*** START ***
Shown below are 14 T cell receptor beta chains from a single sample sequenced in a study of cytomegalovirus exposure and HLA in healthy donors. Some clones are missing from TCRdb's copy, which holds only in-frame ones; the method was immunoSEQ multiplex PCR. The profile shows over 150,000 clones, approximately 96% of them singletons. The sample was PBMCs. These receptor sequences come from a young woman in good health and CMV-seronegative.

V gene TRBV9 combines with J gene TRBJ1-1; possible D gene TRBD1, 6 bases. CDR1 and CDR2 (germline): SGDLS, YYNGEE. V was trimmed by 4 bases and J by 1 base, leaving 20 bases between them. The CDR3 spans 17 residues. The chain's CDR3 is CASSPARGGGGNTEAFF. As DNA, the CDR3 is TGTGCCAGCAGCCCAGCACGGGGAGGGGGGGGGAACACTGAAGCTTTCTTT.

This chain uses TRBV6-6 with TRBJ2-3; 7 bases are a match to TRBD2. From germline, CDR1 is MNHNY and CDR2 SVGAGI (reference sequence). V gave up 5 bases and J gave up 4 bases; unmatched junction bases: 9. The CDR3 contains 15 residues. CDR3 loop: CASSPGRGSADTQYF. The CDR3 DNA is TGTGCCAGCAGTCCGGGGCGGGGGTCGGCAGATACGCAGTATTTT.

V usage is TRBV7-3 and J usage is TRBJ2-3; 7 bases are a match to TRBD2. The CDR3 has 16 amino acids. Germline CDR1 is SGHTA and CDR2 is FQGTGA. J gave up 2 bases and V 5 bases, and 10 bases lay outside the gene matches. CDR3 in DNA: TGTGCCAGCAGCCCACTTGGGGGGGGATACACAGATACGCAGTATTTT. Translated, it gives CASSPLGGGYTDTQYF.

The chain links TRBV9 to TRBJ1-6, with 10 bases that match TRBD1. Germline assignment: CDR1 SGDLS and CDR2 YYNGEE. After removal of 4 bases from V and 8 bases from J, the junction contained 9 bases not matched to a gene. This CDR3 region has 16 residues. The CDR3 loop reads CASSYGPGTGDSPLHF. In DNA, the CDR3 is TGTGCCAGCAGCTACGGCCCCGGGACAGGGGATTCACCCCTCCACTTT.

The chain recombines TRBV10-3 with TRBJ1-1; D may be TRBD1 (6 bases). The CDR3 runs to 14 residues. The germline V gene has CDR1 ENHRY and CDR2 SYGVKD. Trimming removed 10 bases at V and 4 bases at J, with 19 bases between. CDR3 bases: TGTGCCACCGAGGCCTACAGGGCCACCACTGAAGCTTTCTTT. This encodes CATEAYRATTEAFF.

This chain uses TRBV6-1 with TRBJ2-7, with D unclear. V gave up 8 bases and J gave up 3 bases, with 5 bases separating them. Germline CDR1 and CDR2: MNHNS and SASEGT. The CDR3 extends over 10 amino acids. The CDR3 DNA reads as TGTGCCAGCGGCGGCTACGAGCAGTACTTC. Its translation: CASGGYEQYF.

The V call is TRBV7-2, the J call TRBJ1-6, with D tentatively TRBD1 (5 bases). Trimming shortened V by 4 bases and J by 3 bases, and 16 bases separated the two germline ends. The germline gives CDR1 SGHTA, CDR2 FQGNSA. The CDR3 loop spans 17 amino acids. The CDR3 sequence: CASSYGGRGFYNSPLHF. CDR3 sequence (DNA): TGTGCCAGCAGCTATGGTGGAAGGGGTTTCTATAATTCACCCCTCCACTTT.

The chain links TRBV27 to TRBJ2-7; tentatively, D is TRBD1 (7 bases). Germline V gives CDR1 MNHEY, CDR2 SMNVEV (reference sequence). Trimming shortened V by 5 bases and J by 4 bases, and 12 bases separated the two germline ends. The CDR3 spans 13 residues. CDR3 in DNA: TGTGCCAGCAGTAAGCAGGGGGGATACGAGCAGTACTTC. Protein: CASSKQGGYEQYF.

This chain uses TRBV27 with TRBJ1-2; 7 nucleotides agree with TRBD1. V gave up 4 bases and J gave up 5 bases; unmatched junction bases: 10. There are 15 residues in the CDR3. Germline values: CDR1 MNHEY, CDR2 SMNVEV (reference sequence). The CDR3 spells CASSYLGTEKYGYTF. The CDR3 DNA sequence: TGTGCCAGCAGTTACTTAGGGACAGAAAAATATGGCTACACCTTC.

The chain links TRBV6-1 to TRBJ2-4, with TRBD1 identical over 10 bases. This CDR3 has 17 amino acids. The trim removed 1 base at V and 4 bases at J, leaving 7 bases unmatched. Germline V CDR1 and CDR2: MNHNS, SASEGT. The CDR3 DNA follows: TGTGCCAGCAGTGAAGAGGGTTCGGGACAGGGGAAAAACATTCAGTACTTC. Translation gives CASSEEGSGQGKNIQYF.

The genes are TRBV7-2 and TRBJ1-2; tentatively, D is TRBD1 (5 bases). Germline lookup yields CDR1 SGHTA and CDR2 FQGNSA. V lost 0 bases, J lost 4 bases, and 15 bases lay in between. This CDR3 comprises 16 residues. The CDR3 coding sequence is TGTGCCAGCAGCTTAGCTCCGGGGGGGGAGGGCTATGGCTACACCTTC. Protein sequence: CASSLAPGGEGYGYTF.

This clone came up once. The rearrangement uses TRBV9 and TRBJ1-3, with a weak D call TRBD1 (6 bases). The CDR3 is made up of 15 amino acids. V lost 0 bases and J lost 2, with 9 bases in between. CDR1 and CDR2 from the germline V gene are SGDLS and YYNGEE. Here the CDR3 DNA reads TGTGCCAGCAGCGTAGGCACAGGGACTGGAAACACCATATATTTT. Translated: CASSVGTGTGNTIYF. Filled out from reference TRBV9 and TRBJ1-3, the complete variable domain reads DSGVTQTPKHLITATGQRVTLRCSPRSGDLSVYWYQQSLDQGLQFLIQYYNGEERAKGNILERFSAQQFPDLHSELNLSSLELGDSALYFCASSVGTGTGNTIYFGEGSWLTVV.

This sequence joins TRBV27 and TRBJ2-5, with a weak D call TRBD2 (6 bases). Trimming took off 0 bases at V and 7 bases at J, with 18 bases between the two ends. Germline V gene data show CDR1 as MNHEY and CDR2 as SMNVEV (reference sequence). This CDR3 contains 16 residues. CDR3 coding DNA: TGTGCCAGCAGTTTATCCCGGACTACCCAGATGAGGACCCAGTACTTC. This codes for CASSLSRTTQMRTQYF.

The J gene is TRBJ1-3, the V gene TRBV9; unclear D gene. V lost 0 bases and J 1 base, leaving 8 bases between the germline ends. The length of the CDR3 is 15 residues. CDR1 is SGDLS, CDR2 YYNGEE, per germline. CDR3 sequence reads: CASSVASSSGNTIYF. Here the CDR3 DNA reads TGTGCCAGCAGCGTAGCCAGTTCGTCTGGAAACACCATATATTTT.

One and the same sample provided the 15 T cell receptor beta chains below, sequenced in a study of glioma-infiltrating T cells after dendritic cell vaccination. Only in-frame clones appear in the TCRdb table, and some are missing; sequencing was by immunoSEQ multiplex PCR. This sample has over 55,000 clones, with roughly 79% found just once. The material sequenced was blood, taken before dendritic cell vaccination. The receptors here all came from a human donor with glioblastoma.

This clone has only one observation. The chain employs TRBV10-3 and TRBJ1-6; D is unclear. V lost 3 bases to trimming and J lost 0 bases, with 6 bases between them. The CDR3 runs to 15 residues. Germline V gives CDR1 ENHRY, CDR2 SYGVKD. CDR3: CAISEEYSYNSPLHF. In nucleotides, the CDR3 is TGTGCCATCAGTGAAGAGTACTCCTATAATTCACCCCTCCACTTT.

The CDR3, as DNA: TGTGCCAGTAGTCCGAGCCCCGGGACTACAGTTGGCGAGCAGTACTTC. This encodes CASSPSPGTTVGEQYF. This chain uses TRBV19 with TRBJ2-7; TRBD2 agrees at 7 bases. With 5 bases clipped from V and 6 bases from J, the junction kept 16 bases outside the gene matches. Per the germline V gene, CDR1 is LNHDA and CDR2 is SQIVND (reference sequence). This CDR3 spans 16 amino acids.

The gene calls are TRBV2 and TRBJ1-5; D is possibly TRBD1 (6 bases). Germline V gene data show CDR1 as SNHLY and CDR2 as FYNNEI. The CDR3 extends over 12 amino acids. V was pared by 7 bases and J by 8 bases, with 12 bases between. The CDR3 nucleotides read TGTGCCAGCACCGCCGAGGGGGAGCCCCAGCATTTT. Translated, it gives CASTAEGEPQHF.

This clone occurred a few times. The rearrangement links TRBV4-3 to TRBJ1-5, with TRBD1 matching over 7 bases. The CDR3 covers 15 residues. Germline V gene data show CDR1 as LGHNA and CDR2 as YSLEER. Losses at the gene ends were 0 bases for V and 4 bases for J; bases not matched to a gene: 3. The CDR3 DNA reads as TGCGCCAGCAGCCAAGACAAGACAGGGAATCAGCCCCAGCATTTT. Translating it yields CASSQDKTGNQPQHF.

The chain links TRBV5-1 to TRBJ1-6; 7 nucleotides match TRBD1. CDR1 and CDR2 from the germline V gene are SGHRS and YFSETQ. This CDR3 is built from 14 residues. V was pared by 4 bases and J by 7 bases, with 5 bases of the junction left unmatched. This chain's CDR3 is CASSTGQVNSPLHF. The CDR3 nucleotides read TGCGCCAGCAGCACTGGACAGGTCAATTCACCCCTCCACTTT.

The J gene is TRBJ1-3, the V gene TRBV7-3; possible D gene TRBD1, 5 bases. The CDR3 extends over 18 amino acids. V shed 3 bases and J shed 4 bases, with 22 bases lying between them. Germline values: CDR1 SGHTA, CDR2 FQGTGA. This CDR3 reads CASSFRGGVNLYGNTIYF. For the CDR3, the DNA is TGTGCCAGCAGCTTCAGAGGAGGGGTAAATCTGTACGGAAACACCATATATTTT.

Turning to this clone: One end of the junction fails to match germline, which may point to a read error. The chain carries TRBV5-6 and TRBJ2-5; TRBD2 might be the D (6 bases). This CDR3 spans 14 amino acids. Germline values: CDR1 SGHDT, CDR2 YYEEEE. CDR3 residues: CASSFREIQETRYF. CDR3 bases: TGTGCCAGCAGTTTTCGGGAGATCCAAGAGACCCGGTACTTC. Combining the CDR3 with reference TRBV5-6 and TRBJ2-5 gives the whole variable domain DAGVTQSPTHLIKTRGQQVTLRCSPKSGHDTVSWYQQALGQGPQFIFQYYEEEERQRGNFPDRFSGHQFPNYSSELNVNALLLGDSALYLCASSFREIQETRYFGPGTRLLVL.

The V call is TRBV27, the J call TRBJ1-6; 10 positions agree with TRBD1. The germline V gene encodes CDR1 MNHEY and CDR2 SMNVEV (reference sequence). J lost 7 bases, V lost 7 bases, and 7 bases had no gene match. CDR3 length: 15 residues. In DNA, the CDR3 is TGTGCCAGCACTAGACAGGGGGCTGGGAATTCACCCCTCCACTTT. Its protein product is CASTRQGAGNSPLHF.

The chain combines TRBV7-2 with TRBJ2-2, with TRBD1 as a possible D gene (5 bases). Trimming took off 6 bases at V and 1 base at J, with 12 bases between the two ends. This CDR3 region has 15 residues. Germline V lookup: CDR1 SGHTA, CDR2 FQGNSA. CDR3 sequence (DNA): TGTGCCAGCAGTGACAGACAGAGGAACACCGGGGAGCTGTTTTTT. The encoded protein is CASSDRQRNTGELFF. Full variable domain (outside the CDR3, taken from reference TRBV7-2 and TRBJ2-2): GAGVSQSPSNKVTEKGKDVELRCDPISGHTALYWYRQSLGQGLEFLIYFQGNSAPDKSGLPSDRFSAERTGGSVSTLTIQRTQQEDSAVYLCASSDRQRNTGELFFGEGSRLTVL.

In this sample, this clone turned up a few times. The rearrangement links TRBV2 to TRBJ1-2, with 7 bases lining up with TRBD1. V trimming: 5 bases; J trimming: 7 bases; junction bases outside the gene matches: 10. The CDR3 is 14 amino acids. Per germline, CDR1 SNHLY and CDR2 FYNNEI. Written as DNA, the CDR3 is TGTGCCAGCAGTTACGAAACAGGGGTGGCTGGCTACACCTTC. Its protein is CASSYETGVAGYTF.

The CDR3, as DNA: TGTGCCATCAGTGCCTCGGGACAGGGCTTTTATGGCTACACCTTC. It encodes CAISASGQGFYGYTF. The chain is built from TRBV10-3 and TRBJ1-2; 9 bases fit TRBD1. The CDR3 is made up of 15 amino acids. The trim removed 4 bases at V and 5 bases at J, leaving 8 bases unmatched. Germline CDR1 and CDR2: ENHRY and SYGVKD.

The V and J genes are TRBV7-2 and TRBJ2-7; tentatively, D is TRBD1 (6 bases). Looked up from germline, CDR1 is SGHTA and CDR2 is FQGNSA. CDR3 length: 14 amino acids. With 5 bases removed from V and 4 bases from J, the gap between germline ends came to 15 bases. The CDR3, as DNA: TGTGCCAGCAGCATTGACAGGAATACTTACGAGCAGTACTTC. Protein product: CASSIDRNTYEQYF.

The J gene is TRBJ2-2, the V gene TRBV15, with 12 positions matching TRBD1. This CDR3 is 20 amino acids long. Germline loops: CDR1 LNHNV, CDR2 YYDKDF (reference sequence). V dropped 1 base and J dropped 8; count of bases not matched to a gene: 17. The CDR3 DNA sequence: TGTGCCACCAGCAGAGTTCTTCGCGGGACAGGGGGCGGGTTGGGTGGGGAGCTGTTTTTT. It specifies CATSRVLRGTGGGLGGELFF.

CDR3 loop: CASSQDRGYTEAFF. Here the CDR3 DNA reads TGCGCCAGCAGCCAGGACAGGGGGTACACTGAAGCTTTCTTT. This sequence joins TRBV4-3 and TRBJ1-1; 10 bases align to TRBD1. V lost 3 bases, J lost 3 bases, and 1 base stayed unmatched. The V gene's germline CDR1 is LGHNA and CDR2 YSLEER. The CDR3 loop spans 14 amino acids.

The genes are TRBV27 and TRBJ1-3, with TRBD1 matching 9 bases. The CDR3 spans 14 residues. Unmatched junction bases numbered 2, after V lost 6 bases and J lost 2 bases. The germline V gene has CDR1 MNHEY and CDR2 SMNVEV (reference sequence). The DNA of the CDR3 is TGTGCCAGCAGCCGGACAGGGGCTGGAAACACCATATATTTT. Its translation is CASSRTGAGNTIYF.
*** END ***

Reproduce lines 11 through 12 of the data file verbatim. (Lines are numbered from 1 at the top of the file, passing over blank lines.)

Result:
The chain links TRBV6-1 to TRBJ2-4, with TRBD1 identical over 10 bases. This CDR3 has 17 amino acids. The trim removed 1 base at V and 4 bases at J, leaving 7 bases unmatched. Germline V CDR1 and CDR2: MNHNS, SASEGT. The CDR3 DNA follows: TGTGCCAGCAGTGAAGAGGGTTCGGGACAGGGGAAAAACATTCAGTACTTC. Translation gives CASSEEGSGQGKNIQYF.

The genes are TRBV7-2 and TRBJ1-2; tentatively, D is TRBD1 (5 bases). Germline lookup yields CDR1 SGHTA and CDR2 FQGNSA. V lost 0 bases, J lost 4 bases, and 15 bases lay in between. This CDR3 comprises 16 residues. The CDR3 coding sequence is TGTGCCAGCAGCTTAGCTCCGGGGGGGGAGGGCTATGGCTACACCTTC. Protein sequence: CASSLAPGGEGYGYTF.